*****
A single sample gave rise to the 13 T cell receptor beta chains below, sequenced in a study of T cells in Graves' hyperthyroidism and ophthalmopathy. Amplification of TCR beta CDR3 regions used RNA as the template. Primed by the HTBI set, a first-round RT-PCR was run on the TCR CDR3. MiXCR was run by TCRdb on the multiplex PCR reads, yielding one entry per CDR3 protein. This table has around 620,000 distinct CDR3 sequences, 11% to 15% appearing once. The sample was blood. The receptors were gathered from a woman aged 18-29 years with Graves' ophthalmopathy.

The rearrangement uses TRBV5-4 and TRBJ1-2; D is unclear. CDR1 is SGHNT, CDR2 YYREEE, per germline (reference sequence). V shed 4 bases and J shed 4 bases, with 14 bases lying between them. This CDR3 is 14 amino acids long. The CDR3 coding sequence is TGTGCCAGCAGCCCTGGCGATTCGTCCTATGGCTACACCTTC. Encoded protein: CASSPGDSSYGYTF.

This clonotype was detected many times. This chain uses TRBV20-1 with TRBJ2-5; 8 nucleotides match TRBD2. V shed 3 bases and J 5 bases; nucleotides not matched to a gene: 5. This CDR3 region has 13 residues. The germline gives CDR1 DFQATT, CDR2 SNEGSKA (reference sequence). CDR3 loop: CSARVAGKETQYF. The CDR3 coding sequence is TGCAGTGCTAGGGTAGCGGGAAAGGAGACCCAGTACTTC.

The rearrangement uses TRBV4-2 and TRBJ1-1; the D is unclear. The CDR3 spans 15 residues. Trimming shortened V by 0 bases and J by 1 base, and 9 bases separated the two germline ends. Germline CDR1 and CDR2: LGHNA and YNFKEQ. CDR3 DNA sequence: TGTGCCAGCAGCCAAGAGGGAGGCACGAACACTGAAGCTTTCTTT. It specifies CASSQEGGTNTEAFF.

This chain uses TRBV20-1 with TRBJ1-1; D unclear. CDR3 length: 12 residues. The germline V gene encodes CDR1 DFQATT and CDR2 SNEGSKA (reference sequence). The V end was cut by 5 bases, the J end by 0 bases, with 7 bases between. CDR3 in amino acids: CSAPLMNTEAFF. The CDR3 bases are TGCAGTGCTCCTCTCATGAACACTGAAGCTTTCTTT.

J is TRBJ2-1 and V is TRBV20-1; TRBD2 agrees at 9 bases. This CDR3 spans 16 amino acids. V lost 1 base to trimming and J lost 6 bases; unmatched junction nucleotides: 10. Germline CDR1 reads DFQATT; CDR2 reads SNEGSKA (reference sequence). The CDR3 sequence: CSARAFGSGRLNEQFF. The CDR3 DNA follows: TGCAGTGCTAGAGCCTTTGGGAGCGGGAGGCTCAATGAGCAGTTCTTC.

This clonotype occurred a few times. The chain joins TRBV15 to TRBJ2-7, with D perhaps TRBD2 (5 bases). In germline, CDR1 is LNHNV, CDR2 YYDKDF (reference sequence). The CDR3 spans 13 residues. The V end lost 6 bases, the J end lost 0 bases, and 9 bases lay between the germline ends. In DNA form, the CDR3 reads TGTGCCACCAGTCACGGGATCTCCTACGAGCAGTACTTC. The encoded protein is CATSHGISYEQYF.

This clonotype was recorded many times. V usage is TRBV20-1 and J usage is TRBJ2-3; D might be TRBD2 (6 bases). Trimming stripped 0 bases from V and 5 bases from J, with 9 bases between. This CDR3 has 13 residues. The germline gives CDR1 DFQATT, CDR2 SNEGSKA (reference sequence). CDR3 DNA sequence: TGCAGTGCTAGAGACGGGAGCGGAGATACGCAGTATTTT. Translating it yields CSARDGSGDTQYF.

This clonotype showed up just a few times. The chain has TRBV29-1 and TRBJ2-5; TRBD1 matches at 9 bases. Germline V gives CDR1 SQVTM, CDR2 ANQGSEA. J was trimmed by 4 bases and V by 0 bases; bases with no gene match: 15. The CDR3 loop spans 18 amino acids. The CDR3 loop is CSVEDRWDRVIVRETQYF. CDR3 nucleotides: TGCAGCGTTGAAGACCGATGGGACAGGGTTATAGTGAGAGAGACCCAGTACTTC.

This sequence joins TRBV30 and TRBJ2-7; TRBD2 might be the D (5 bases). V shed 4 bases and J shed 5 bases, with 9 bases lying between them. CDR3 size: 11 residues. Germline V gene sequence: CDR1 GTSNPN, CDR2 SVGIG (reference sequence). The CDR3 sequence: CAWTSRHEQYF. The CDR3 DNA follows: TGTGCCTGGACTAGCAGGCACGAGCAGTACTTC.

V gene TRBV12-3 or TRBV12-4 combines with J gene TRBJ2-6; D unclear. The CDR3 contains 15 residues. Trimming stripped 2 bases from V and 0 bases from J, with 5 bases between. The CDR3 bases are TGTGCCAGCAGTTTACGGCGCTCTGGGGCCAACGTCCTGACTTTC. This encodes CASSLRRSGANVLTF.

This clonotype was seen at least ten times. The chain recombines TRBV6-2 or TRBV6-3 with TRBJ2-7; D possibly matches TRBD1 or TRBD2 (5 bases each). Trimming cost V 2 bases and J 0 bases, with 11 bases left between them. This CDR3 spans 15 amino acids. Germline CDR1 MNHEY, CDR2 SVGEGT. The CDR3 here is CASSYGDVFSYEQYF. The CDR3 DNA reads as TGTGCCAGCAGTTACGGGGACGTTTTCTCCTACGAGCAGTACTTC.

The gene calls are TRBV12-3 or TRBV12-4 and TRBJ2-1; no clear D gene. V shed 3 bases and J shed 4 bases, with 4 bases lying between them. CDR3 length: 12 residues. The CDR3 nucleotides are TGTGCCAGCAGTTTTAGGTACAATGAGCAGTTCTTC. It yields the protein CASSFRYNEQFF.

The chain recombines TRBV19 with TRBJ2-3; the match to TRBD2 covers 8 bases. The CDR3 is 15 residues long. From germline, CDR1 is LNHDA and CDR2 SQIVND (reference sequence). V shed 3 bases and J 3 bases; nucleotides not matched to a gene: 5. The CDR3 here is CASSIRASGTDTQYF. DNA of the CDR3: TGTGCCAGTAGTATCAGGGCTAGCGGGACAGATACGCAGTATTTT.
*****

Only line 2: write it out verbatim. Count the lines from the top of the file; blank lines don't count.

The rearrangement uses TRBV5-4 and TRBJ1-2; D is unclear. CDR1 is SGHNT, CDR2 YYREEE, per germline (reference sequence). V shed 4 bases and J shed 4 bases, with 14 bases lying between them. This CDR3 is 14 amino acids long. The CDR3 coding sequence is TGTGCCAGCAGCCCTGGCGATTCGTCCTATGGCTACACCTTC. Encoded protein: CASSPGDSSYGYTF.